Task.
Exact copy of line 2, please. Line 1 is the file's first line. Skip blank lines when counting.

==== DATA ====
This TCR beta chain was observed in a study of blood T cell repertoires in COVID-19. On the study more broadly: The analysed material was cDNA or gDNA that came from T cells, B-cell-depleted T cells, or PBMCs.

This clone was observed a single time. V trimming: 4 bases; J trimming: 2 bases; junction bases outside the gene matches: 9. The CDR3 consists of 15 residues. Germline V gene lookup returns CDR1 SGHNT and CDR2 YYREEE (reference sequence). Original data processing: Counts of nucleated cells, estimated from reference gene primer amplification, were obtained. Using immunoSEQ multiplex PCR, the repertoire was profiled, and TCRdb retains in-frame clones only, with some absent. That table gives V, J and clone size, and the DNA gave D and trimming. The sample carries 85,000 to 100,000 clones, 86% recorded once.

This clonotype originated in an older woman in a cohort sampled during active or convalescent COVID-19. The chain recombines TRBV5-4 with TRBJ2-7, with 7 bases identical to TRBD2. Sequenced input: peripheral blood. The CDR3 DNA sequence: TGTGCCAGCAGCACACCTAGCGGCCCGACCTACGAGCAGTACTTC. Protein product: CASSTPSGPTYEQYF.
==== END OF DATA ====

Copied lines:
This clone was observed a single time. V trimming: 4 bases; J trimming: 2 bases; junction bases outside the gene matches: 9. The CDR3 consists of 15 residues. Germline V gene lookup returns CDR1 SGHNT and CDR2 YYREEE (reference sequence). Original data processing: Counts of nucleated cells, estimated from reference gene primer amplification, were obtained. Using immunoSEQ multiplex PCR, the repertoire was profiled, and TCRdb retains in-frame clones only, with some absent. That table gives V, J and clone size, and the DNA gave D and trimming. The sample carries 85,000 to 100,000 clones, 86% recorded once.